US: Per Caps, Basic Income, and Learning from Tribal Nations
By Jennifer Lawson
Per capita payments, or ‘per caps’, as they are known in Indian Country, function as a kind of basic income for tribal nations that have them. In this piece, I want to examine the distinct difference between the thinking about such a basic income in Indian Country and the United States in general.
The other day, I was talking to a small group of non-native Americans about basic income. One of them said to me, “Basic income seems like something like that would take a long time to gain ground.”
In the United States in general, the thinking about basic income is not as far along as it is in Indian Country, where per caps have been a staple for many tribes for several years.
One of the first questions, for tribes that gained discretionary income in the last decade, has been, “What do we do with this money?”
Many tribal nations have tribally owned businesses and, unlike the general thinking in the United States, no one worries that this may be a form of communism or socialism. It is simply, for many tribal nations, in keeping with their tribal values to have a collectively owned business.
The revenue from such businesses, as well as the revenue from natural resources and other ways tribes gain money, provide the discretionary income that tribal nations work with.
The answer to the question, “What do we do with this money?” is answered differently by different tribal nations. Some provide services to their citizens, such as childcare, early childhood education, hospitals, and so forth. Others provide per caps to their members.
I do not want anyone to come away thinking that tribal nations are flushed with cash or that Native people are, in general, rich from per caps. Rather, I want to look at the differences between the tribal way of thinking and the United States’ way of thinking
From the tribal point of view, when you have a collectively owned business, it makes sense that one option would be to divide the revenue up and disperse it among citizens of the tribe. In general, what to do with the money is voted upon and the decision about what to do with the money is decided that way.
For non-native people, we do not have collectively owned businesses to decide how to divide the revenue. A large portion of people in the United States would rebuke such a business as socialism or communism.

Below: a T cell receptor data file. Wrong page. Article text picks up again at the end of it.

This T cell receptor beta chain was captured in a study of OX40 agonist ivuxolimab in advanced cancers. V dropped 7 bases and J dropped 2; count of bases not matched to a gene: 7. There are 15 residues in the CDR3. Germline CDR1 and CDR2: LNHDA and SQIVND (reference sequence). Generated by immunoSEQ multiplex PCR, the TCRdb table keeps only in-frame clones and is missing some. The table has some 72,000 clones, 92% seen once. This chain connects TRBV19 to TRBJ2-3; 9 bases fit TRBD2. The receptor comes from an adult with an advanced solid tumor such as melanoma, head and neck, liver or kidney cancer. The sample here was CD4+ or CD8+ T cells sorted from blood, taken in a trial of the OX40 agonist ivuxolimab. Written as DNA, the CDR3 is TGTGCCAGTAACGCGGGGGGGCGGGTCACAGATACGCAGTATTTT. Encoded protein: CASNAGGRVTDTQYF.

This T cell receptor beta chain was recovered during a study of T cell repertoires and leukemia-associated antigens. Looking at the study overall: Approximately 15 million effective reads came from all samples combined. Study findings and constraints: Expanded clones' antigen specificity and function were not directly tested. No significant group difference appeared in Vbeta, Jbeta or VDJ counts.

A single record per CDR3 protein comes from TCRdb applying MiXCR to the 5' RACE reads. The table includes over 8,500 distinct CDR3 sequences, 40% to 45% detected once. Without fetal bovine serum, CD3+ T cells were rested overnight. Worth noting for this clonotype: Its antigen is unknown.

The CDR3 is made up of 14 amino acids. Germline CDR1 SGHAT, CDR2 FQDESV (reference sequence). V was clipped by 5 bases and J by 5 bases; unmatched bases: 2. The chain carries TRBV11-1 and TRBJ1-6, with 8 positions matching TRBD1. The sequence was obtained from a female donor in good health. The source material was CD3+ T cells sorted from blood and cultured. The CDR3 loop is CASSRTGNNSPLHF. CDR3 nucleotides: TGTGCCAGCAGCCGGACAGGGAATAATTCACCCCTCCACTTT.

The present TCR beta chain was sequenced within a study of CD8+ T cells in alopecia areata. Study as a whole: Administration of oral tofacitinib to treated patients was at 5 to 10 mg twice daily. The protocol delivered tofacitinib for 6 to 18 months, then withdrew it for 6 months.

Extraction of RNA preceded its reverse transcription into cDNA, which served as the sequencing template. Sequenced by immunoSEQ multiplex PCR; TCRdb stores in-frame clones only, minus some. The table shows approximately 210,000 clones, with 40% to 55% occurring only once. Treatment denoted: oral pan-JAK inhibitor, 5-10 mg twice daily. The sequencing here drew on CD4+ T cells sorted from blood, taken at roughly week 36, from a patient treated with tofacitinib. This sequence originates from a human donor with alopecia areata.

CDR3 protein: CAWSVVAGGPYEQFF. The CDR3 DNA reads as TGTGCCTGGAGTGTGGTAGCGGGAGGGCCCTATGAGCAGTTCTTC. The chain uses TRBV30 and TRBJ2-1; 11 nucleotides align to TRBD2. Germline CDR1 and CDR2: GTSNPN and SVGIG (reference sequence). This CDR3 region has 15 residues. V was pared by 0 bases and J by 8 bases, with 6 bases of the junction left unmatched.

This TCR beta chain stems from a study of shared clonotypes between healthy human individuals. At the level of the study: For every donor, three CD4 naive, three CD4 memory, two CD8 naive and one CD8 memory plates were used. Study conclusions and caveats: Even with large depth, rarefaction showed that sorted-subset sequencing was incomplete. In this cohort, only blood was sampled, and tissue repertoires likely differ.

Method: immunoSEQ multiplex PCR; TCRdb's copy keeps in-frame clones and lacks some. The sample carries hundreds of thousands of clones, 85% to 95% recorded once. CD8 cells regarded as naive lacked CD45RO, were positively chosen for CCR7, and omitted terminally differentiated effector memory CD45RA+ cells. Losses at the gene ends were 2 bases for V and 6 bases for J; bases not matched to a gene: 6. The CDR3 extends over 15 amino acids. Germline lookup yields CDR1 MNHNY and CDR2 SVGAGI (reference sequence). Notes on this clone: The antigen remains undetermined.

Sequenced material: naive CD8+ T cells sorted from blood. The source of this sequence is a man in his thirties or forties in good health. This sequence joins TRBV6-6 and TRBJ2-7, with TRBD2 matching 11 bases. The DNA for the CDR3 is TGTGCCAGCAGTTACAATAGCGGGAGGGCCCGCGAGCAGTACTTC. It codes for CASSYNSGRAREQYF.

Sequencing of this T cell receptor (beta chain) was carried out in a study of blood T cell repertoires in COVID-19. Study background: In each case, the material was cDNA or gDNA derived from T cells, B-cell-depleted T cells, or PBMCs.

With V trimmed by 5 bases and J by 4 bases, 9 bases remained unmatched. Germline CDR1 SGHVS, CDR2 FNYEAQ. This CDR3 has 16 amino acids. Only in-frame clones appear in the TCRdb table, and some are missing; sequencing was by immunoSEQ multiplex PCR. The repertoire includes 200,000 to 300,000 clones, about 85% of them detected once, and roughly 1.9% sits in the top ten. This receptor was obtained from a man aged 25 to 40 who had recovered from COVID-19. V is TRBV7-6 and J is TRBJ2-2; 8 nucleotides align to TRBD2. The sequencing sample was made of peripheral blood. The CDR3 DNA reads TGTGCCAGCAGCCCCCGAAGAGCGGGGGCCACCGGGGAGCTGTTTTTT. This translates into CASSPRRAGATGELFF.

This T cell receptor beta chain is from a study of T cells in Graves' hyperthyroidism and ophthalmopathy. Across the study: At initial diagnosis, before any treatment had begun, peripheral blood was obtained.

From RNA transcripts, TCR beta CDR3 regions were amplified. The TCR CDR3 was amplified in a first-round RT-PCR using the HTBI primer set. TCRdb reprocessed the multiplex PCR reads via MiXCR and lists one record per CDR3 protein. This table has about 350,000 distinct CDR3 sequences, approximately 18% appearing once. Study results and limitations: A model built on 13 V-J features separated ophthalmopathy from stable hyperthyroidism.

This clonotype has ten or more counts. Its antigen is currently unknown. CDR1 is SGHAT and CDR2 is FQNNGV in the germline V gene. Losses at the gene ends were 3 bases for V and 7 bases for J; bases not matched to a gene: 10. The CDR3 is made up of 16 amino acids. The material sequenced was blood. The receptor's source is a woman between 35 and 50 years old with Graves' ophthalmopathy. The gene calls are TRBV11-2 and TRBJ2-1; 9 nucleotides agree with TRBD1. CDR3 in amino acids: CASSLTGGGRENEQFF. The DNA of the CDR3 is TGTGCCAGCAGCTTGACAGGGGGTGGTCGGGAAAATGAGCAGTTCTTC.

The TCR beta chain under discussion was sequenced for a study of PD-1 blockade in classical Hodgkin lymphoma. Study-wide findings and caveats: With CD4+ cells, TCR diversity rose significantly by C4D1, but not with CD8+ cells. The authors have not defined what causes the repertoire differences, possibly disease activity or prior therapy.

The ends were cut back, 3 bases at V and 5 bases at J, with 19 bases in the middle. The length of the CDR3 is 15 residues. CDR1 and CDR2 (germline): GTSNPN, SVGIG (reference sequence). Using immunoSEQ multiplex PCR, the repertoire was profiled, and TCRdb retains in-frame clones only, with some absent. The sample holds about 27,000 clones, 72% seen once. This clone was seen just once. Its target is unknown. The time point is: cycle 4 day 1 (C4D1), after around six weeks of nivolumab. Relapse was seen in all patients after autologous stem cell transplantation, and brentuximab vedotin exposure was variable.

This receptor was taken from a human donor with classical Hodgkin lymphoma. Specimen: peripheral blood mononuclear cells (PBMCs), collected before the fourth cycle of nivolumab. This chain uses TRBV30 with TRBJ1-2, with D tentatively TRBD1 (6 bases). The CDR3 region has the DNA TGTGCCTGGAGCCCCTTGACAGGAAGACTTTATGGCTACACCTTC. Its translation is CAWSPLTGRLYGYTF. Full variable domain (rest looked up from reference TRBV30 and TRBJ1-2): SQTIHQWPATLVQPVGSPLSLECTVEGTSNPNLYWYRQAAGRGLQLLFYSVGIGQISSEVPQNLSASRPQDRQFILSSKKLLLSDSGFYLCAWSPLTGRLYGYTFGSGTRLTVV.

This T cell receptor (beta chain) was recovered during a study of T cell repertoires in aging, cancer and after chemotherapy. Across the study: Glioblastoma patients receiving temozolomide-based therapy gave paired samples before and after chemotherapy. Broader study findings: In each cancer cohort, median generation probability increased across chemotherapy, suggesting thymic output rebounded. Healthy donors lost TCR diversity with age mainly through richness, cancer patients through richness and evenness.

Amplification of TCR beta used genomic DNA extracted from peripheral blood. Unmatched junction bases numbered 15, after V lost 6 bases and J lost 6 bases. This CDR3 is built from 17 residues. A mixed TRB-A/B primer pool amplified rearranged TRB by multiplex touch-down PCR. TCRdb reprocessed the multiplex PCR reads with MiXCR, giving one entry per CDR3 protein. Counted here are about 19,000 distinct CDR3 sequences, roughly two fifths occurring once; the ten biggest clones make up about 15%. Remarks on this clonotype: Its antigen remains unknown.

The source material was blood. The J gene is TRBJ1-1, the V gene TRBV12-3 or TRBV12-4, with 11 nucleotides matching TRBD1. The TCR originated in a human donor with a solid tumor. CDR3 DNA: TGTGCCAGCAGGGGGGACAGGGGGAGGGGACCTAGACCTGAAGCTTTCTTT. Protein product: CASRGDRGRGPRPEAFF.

However, we do have other ways of gaining access to a basic income without having collectively owned businesses. Some have suggested taxing pollution, for example.
For tribal nations, some of the arguments that are familiar to people in basic income have been espoused, both for and against. One worry, for example, is that people will not attend college because the thinking What’s the use? is in effect. That is, if you don’t need to attend college for future employment, why go? This thinking saddens many tribal people, who have a pre-colonial history of being interested in education, contrary to stereotypes.
But the biggest issue for tribes, which has become a real problem, is that of disenrollment. Disenrollment is, in effect, making people ineligible to be tribal citizens. While many tribal nations are growing as of late, some tribal nations with per caps have closed and/or tightened up their citizenship requirements to make per caps go further, and to allow each individual to have as much money from per caps as possible. If a tribal nation is doing pretty well economically, it does even better when the tribe is small.
With the large population of the United States, as well as our open citizenship requirements, where people may become citizens after completing various acts and learning about our government and founding documents, what we can afford to give our citizens depends on how we collect that money.
Because the issue of having collectively owned businesses seems to be less compatible with the values of the United States than of tribal nations, we of the United States have to be creative in how we decide to fund a basic income.
No matter the problems that tribal nations have experienced due to per caps, what is clear is that tribes that have the ability, and vote accordingly, can provide a basic income for their citizens. This should make us wonder why the United States, which has more wealth, opportunity, and so forth, cannot.
Looking over the state of per caps in Indian Country has made me, at least, realize that it can be done, and that we should do it. After all, if we had a basic income, I might be able to be in Standing Rock right now, standing with my Native brothers and sisters against the Dakota Access Pipeline—or engaging in other activist or cultural activities.
There is much that Indian Country can teach us. The issue of basic income is one we should look into further.